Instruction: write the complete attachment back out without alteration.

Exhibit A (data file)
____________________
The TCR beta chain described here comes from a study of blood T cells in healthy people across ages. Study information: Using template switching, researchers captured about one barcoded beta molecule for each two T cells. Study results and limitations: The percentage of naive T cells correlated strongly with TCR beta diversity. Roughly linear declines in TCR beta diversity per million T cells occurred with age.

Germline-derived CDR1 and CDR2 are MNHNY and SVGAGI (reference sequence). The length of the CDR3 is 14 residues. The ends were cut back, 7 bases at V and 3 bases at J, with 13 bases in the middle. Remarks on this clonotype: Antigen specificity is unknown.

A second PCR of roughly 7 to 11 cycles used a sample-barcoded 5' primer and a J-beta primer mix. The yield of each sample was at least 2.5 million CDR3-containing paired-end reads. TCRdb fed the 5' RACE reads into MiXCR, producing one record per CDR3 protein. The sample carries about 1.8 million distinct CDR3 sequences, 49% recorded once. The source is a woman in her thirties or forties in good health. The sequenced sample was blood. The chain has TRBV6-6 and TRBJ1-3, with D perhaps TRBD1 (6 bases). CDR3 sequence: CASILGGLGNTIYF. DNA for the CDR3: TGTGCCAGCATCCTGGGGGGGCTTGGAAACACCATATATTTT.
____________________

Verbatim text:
The TCR beta chain described here comes from a study of blood T cells in healthy people across ages. Study information: Using template switching, researchers captured about one barcoded beta molecule for each two T cells. Study results and limitations: The percentage of naive T cells correlated strongly with TCR beta diversity. Roughly linear declines in TCR beta diversity per million T cells occurred with age.

Germline-derived CDR1 and CDR2 are MNHNY and SVGAGI (reference sequence). The length of the CDR3 is 14 residues. The ends were cut back, 7 bases at V and 3 bases at J, with 13 bases in the middle. Remarks on this clonotype: Antigen specificity is unknown.

A second PCR of roughly 7 to 11 cycles used a sample-barcoded 5' primer and a J-beta primer mix. The yield of each sample was at least 2.5 million CDR3-containing paired-end reads. TCRdb fed the 5' RACE reads into MiXCR, producing one record per CDR3 protein. The sample carries about 1.8 million distinct CDR3 sequences, 49% recorded once. The source is a woman in her thirties or forties in good health. The sequenced sample was blood. The chain has TRBV6-6 and TRBJ1-3, with D perhaps TRBD1 (6 bases). CDR3 sequence: CASILGGLGNTIYF. DNA for the CDR3: TGTGCCAGCATCCTGGGGGGGCTTGGAAACACCATATATTTT.